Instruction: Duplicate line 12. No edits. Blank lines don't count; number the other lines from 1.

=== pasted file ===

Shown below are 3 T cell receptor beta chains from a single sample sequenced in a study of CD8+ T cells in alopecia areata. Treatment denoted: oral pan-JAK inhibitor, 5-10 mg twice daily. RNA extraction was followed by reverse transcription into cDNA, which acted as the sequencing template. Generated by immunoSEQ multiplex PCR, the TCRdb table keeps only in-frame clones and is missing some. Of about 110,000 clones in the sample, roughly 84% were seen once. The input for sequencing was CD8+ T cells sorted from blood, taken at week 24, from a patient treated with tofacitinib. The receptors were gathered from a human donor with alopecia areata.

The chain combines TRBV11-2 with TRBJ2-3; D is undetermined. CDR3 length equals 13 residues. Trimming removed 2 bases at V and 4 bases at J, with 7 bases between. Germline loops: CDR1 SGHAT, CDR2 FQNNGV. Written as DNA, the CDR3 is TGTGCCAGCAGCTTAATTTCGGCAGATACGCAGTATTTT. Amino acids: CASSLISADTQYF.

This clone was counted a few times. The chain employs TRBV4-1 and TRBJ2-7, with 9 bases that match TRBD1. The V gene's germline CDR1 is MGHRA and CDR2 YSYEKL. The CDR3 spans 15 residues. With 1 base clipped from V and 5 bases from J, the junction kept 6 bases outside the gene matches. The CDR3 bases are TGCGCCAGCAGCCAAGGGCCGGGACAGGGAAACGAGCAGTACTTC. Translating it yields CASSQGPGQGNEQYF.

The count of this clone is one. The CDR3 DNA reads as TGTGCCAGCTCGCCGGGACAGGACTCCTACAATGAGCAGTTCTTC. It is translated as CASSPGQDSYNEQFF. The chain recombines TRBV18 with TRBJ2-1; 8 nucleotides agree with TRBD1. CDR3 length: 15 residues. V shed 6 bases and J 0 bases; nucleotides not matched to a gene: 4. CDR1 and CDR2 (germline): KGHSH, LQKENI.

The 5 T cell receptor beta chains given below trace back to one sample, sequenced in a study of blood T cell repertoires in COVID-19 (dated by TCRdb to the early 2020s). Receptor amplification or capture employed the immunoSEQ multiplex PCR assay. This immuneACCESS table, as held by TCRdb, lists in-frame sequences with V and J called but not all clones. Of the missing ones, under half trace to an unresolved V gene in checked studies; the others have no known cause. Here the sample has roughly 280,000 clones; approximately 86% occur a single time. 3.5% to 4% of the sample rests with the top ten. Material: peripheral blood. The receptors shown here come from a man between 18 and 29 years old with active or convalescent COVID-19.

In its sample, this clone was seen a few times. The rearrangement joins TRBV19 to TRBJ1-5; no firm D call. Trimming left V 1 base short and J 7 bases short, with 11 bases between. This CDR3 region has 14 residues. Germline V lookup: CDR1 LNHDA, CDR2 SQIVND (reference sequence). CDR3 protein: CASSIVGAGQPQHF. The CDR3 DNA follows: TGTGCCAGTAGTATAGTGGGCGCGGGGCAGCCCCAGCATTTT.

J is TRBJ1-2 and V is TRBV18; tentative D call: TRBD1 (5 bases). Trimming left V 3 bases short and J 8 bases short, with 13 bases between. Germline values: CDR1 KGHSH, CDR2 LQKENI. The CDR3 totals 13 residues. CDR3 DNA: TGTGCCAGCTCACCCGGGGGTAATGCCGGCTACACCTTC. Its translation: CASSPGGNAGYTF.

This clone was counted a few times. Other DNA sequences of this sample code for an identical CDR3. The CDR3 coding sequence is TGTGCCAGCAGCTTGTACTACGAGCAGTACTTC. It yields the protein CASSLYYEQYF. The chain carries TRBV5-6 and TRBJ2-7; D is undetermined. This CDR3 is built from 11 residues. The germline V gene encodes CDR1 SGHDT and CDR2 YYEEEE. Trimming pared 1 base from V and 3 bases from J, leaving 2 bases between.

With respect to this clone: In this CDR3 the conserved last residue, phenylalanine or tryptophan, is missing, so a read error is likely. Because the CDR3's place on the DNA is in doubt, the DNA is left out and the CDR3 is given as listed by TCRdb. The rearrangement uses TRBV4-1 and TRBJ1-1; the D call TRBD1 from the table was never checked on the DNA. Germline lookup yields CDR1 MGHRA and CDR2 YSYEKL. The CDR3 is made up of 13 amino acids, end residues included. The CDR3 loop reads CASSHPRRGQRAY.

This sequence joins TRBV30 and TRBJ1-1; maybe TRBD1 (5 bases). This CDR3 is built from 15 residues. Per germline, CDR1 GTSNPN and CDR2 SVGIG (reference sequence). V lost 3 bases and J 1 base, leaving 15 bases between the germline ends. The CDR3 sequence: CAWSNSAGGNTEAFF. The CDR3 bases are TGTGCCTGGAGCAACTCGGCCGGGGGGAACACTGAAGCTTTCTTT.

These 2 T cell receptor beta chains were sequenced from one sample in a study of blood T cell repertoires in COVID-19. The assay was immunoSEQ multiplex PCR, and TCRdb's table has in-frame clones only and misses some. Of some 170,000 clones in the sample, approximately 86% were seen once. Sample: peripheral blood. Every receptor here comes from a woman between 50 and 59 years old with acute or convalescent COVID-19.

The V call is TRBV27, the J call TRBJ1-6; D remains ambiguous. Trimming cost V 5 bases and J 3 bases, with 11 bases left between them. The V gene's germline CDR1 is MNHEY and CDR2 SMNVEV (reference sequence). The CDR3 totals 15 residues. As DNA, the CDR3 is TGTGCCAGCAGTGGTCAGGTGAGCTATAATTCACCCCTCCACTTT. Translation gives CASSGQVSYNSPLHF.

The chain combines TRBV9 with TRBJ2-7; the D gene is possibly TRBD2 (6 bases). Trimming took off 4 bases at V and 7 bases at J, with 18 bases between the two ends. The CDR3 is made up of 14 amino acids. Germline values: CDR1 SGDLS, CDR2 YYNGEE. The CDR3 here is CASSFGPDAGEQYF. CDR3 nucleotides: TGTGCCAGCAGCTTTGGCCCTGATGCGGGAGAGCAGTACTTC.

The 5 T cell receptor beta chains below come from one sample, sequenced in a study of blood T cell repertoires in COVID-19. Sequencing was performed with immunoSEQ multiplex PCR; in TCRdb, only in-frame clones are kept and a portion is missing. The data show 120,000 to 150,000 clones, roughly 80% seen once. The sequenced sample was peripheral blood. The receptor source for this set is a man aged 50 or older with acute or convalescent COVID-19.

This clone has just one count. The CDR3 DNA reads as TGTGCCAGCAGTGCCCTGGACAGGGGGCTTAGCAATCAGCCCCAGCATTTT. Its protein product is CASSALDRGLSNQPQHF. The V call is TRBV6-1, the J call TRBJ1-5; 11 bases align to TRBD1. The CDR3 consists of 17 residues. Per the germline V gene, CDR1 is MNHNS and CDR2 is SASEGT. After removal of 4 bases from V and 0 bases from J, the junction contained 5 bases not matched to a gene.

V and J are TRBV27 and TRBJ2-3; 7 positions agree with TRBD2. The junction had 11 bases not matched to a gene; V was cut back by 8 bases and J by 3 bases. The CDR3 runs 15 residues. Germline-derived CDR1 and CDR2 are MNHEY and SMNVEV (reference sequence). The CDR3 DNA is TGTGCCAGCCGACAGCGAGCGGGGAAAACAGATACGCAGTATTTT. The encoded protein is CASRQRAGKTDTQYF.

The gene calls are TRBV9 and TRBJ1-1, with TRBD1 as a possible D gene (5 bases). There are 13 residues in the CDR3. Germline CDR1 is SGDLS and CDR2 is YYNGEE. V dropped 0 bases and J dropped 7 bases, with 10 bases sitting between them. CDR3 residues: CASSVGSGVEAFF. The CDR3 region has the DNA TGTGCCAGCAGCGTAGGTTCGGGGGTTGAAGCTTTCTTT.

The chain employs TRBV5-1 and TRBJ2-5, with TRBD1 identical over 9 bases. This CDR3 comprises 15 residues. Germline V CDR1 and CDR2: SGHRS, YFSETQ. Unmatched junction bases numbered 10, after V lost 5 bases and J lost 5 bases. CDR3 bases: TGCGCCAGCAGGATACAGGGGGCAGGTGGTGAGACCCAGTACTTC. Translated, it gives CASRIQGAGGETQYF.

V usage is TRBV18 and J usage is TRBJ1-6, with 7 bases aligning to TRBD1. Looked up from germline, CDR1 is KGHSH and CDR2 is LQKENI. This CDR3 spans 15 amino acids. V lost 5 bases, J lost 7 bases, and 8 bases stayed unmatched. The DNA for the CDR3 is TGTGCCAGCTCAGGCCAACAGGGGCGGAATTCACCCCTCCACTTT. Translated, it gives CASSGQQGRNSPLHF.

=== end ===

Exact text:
The V call is TRBV27, the J call TRBJ1-6; D remains ambiguous. Trimming cost V 5 bases and J 3 bases, with 11 bases left between them. The V gene's germline CDR1 is MNHEY and CDR2 SMNVEV (reference sequence). The CDR3 totals 15 residues. As DNA, the CDR3 is TGTGCCAGCAGTGGTCAGGTGAGCTATAATTCACCCCTCCACTTT. Translation gives CASSGQVSYNSPLHF.